Having had it’s World Premiere at SXSW, Dominic Bridges’ TWO PIGEONS has made quite a splash in the genre film industry. The film, which follows the life of a sleazy real estate agent and the man who unsuspectingly lives in his flat, is both a humorous dark comedy and a thriller that embeds a narrative of social commentary. In anticipation for the premiere, Shannon had the chance to speak with director Dominic Bridges about his full length directorial debut and where his inspiration for the film came from.
Nightmarish Conjurings: Hi Dominic, thanks so much for speaking with us today and congratulations on the World Premiere of TWO PIGEONS at SXSW! To start things off, for those not familiar with your film TWO PIGEONS, can you tell us a little bit about it?
Dominic Bridges: The film is a dark social commentary on our obsessions with property. I find it deeply depressing that we fight each other over flats/houses when really a roof above our heads is a basic human need.
TWO PIGEONS is kind of a revenge/comedy, a real mix bag. As a team we were just really trying to create a different film that crossed over genres. It’s made to be different and allow people to take what they want from it. I work very organically letting ideas flow into the filmmaking process so where we start is very different than where we end.
NC: Was there anything that inspired the story?
DB: It was my wife and I’s moving out of London. We were bidding on a house in London and it transpired that the local estate agent had us bidding against ourselves to raise the price. It was very stressful and during that time we had a miscarriage. I became enraged by the situation and vented my frustration on the estate agents. I would pull their signs, verbal abuse, etc (among other things); I wanted revenge. I remember cutting down one of their signs and putting it in the back of the car and driving to their offices. I jumped out of the car and threw the sign through their office door. As my wife and I tried to make a hasty exit, she clipped the curb and pulled the bumper off the car. I remember one of the estate agents running out to help us and I’m sure he helped me put it in the boot before we sped off. During this whole stressful time, my wife and I had never laughed so much at the lunacy of my behavior. I asked myself what was I doing, why would this make me feel better, was it their fault that the way they make money is annoying? The whole thing was ridiculous and embarrassing – trying to be a man and failing miserably.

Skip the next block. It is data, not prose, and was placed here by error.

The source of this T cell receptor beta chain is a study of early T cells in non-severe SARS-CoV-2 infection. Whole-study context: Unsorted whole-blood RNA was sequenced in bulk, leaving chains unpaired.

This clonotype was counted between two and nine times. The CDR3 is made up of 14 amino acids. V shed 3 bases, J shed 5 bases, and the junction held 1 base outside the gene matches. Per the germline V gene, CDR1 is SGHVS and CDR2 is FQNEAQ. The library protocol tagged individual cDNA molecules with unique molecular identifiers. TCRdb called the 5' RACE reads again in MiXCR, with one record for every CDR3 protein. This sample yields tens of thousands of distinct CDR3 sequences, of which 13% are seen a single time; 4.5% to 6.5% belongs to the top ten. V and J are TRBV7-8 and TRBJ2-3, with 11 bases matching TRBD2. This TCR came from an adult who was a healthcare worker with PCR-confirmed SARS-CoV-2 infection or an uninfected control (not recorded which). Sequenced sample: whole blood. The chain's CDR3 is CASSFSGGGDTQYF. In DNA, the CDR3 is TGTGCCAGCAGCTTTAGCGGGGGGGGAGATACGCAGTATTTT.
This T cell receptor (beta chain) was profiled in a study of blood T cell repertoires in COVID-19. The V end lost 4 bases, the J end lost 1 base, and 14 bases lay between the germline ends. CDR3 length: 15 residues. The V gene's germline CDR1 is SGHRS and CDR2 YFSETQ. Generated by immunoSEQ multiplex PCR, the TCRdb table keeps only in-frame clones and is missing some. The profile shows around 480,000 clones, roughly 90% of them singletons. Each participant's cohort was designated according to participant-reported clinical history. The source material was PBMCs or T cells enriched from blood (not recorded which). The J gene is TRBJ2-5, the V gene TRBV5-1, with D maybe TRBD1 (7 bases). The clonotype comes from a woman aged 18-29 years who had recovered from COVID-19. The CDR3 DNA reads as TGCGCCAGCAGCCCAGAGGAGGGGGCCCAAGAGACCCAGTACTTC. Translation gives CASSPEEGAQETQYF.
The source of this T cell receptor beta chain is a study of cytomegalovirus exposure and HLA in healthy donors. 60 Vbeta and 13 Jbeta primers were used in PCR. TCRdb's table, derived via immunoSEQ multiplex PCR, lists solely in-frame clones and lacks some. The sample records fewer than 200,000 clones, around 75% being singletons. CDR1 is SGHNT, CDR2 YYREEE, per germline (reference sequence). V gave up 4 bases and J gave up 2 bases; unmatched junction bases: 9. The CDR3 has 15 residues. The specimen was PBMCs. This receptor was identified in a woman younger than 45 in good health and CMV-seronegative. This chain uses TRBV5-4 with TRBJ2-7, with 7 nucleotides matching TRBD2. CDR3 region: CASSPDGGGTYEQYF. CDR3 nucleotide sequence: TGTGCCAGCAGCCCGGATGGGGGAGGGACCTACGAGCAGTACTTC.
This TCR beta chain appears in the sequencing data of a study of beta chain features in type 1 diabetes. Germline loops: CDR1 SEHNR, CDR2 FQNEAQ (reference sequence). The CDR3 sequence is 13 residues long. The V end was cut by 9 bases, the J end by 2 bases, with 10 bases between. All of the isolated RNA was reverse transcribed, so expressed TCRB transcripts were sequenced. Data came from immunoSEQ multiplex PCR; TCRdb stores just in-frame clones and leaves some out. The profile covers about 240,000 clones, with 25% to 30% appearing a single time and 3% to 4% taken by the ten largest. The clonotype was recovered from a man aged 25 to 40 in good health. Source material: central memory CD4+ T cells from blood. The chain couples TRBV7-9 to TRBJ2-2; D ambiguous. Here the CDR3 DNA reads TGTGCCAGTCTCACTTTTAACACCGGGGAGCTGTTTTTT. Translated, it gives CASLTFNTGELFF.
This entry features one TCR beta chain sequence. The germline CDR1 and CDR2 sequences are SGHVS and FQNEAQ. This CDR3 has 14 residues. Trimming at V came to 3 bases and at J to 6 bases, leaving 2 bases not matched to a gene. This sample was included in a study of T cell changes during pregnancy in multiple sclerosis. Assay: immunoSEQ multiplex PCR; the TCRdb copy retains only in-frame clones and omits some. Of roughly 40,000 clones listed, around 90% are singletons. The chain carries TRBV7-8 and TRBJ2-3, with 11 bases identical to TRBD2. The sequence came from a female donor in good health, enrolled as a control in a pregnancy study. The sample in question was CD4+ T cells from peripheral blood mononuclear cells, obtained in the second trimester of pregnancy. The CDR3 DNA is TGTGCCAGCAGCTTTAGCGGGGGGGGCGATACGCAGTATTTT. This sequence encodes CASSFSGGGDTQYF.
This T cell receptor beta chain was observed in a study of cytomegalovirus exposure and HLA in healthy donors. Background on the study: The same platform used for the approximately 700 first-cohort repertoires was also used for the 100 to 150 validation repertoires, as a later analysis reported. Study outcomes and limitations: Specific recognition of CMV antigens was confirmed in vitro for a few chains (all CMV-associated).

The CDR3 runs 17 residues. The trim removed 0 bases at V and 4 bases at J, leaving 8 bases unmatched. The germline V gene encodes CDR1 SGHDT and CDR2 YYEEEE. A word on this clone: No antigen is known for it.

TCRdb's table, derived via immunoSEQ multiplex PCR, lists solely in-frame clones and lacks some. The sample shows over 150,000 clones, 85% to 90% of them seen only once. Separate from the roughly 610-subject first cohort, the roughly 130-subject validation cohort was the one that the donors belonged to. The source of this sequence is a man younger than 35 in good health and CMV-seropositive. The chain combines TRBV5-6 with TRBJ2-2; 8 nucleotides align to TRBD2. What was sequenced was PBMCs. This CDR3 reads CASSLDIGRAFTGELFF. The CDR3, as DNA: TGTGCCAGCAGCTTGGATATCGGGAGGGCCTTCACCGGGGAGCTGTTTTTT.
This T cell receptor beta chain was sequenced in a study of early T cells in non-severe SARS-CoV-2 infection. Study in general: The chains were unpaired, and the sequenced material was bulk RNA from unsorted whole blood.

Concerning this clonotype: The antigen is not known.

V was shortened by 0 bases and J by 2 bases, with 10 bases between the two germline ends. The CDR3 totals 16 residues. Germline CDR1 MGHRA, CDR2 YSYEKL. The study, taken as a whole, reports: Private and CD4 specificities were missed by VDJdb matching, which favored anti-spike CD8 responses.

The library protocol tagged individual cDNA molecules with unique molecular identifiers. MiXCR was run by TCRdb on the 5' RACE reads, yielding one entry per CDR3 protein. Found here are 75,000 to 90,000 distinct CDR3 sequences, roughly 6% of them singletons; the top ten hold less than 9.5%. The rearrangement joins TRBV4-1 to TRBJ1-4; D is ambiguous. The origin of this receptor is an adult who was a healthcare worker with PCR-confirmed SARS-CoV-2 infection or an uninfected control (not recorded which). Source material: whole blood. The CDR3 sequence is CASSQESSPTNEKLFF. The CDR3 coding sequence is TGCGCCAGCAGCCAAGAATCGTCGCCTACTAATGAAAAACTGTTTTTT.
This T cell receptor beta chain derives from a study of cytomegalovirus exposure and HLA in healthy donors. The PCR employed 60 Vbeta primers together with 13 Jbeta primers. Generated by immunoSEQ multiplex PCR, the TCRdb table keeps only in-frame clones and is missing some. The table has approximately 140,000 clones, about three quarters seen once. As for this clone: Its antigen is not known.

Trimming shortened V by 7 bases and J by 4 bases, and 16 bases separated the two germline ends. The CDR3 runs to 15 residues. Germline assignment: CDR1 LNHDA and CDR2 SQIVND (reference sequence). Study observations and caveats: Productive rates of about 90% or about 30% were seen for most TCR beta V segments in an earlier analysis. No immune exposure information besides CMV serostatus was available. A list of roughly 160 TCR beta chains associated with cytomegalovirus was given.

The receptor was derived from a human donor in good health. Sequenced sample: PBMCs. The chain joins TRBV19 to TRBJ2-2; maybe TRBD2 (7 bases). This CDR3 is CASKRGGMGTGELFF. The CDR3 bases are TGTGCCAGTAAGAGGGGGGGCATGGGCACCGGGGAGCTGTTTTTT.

A few months later, I was sitting in an airport in Hong Kong and I picked up a newspaper (that I obviously couldn’t read) and found a picture of a woman dressed in a sheet with long hair being led out of a flat in handcuffs. I kept the newspaper until I could find someone to translate it for me as the picture seemed so odd. The story was of a woman who had lived in a man’s flat for 2 years without him knowing she had been living behind his fridge! I thought to myself, if only I’d moved into that real estate agents flat without him knowing that would have been a much better form of revenge!
NC: The performances in the film are absolutely terrific, most notably by Javier Botet, who I really believe steals the show. Did you know that you wanted to have him in the film? What was the casting process like?